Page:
Savvy consumers are getting flu and covid shots (hint, hint)
As many as 4 in 20 patients infected with the coronavirus report they have not fully recovered after months and 1 in 20 of those with the disease say they have not recovered at all. The viral illness, which has claimed more than 1 million lives and has infected more than 97 million of us, still kills just under 400 people daily on average.
Meantime, the southeast and south central parts of the United States — including the District of Columbia — are reporting the nation’s highest rates of influenza cases, as this infection is showing an early season surge. Just a reminder that in pre-pandemic times, flu sickened as many as 41 million Americans annually, leading to as many as 700,000-plus hospitalizations, and up to 50,000-plus deaths.
After years now of coping with the catastrophic consequences of the coronavirus pandemic, and especially with the sustained harms of long covid, and with evidence growing that this year’s flu season will be tough and break with a recent period of mild caseloads, why aren’t more folks using common sense and getting safe, effective vaccinations to increase their protection against these debilitating and lethal diseases?
Sure, many of the sterner, much-resisted public health measures aimed at battling the pandemic have come down, with regular folks no longer required to cover their faces, maintain distances, and minimize their socializing. But the pandemic isn’t over, much as everyone would like it to be. The wily virus keeps mutating, and new vaccines targeted at widely spreading Omicron variants are widely available — now, including for use with children — affordable, and, according to increasing data emerging, they are safe and effective against the disease.
The shots are not foolproof. They have shown that they better can protect patients, especially the vulnerable — including those with underlying medical conditions, the old, and the young — from severe infections that lead to hospitalization or even death. So many Americans have acquired a degree of protection from the coronavirus due to illness or vaccination, that the coronavirus may not be quite the menace it was just a few short months ago.
Still, serious consequences can result from coronavirus infection, notably for those who suffer the disease’s still poorly understood long form. As the New York Times reported of a large, Scottish study of those with this condition, estimated to afflict as many as 23 million patients:
“People with previous symptomatic covid infections reported certain persistent symptoms, such as breathlessness, palpitations, and confusion or difficulty concentrating, at a rate roughly three times as high as uninfected people in surveys from six to 18 months later, the study found. Those patients also experienced elevated risks of more than 20 other symptoms relating to the heart, respiratory health, muscle aches, mental health, and the sensory system.”
The struggles of long covid patients require more than medical responses but also attention to their needs with jobs, education, poverty, and disability, the New York Times reported.
As for the flu, the early onset of its annual season both concerns public health experts and underscores their warnings that the country may see more severe conditions with the disease than the nation has experienced in more recent times. The various health measures targeting the pandemic had the beneficial side-effect of slashing the usual force of seasonal flu.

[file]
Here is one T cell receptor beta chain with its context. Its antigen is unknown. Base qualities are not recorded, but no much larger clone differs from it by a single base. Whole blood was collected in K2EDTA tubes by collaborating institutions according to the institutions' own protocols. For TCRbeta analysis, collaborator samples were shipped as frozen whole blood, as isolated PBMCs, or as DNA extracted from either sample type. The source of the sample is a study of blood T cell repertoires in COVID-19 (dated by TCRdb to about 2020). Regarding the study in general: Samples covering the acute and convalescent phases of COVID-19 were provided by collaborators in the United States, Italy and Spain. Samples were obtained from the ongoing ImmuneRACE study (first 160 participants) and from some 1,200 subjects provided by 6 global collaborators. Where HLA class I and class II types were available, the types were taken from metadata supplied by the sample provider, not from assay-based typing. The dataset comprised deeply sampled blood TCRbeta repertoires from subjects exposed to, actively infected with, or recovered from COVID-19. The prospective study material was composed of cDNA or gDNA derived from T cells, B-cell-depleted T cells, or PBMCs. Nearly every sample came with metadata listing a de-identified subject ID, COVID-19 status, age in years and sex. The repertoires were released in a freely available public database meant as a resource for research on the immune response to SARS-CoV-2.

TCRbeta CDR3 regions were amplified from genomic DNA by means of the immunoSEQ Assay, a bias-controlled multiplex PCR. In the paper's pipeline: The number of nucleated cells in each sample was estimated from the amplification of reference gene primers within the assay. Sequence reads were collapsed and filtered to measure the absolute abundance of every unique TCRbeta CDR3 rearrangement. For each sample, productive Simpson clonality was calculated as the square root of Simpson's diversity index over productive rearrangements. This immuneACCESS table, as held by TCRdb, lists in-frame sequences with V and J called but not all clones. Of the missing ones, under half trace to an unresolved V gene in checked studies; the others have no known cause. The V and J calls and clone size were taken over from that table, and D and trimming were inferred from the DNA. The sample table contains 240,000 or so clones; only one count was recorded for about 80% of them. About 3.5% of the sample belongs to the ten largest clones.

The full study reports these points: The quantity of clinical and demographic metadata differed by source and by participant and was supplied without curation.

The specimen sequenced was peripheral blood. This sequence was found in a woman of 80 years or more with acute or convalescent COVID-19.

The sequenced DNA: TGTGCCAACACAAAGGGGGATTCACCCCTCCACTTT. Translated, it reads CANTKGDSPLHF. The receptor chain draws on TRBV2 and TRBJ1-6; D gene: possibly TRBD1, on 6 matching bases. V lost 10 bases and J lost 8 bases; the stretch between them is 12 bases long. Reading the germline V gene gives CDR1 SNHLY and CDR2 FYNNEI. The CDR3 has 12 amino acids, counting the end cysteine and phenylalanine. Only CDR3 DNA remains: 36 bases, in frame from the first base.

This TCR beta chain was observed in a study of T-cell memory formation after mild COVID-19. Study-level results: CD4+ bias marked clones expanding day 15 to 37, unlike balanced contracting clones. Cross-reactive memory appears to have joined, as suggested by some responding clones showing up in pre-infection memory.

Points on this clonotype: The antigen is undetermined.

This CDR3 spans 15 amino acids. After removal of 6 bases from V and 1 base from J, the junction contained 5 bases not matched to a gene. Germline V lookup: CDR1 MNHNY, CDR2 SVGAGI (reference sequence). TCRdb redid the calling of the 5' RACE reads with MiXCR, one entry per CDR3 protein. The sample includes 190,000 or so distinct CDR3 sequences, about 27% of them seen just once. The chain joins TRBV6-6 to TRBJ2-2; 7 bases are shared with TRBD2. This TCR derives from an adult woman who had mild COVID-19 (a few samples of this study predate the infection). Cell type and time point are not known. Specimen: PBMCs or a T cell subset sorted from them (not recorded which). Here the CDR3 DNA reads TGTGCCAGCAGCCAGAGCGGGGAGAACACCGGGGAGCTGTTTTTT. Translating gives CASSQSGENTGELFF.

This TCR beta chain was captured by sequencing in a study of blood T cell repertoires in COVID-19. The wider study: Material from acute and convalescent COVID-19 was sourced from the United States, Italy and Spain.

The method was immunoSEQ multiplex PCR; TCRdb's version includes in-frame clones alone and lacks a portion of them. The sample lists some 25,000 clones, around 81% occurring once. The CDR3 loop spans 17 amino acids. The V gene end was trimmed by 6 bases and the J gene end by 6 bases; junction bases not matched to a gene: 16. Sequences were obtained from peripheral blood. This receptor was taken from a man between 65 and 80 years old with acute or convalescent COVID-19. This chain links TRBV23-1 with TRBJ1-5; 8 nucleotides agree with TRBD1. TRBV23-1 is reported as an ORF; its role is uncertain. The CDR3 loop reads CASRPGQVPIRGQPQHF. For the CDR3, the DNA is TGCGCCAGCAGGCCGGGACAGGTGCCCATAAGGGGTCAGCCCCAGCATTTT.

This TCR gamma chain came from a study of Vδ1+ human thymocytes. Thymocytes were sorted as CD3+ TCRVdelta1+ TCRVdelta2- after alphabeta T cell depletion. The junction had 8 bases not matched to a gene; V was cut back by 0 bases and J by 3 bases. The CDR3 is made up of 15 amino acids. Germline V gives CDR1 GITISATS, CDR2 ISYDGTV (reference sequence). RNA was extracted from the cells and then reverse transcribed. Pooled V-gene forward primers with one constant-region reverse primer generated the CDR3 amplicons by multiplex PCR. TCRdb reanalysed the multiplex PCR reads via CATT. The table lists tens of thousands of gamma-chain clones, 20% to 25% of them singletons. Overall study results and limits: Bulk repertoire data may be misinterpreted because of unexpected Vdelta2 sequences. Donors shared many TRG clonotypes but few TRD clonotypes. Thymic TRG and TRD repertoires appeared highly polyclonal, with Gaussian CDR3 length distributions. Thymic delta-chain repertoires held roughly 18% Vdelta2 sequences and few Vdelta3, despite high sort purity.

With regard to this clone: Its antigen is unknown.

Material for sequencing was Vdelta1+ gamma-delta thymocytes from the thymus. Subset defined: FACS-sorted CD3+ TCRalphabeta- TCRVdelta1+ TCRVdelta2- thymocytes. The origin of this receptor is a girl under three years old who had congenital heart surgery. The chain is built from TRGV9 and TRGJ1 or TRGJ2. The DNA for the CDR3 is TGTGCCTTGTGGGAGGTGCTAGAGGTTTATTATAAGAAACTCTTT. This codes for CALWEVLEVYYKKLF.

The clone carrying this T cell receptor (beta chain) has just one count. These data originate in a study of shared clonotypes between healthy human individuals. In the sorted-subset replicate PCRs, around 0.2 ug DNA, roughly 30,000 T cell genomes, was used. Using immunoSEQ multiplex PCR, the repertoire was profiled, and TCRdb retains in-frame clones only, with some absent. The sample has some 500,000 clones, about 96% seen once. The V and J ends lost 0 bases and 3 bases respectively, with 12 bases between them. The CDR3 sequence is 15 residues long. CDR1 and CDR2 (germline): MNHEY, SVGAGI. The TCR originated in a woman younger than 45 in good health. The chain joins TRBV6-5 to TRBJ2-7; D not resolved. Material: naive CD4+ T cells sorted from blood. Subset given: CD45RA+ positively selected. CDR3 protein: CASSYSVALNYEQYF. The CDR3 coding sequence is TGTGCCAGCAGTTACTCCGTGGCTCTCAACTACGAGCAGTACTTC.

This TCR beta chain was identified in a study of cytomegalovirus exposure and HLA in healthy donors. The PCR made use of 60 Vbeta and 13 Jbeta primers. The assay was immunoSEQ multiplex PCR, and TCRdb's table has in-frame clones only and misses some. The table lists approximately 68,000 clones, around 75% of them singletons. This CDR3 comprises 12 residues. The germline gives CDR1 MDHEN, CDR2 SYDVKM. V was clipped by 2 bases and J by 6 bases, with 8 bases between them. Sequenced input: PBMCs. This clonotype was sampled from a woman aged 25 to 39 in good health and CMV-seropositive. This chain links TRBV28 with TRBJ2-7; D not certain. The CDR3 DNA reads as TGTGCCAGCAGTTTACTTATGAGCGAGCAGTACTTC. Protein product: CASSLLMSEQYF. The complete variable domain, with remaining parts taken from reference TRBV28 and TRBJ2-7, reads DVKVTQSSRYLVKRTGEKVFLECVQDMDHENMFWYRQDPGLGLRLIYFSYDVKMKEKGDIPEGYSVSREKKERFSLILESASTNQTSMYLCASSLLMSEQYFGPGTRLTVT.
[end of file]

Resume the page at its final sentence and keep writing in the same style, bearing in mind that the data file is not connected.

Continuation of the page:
But in the southern hemisphere, which, due to the reversed seasons, have more and more up-to-date experience with the infection, the flu season has been a bad one. U.S. health officials hope this does not occur in this country.
In my practice, I not only see the harms that patients suffer while seeking medical services, but also the clear benefits they may enjoy by staying healthy and far away from the U.S. health care system. It is, according to research conducted in pre-coronavirus pandemic times, fraught with medical error, preventable hospital acquired illnesses and deaths, and misdiagnoses.
Common sense, long experience, and growing amounts of rigorous research have underscored the importance of prevention in improving our health. It is far cheaper and easier to avoid big, costly, invasive, and painful medical interventions and treatments. Instead, we all to need to think and do more about eating healthfully, exercising, skipping smoking, getting plenty of good sleep, using substances like alcohol or marijuana in moderation (or not at all), taking care in driving, and minimizing stresses in our lives.
To combat infectious diseases, vaccines have proved their value in historic fashion. The world made revolutionary progress in diminishing and even nearly eliminating the menace of diseases, including polio, measles, the mumps, meningitis, and more. But evidence-light, anti-science, nonsense-spouting personalities have popped up to buttress the opposition to vaccination. The pandemic only fueled this counter factual political movement, which, sadly, has engulfed the opposition Republican Party.
Though Republicans in Congress have stubbornly resisted funding further federal efforts to battle the pandemic, notably through campaigns to vaccinate people and to develop new and better shots, the federal government and insurers are paying for inoculations, especially for the coronavirus and flu.
Please talk to your doctor if you’re unsure what shots are best for you. Consult your kids’ pediatrician to ensure the young have the vaccinations that will help them thrive. If in doubt, ask your doctors if it doesn’t make more sense to be sure — and vaccinate. You and those you love. We have much work to do to quell the pandemic, avoid a rough flu season, and to get infectious diseases, with vaccinations, back to a more optimal, much controlled state.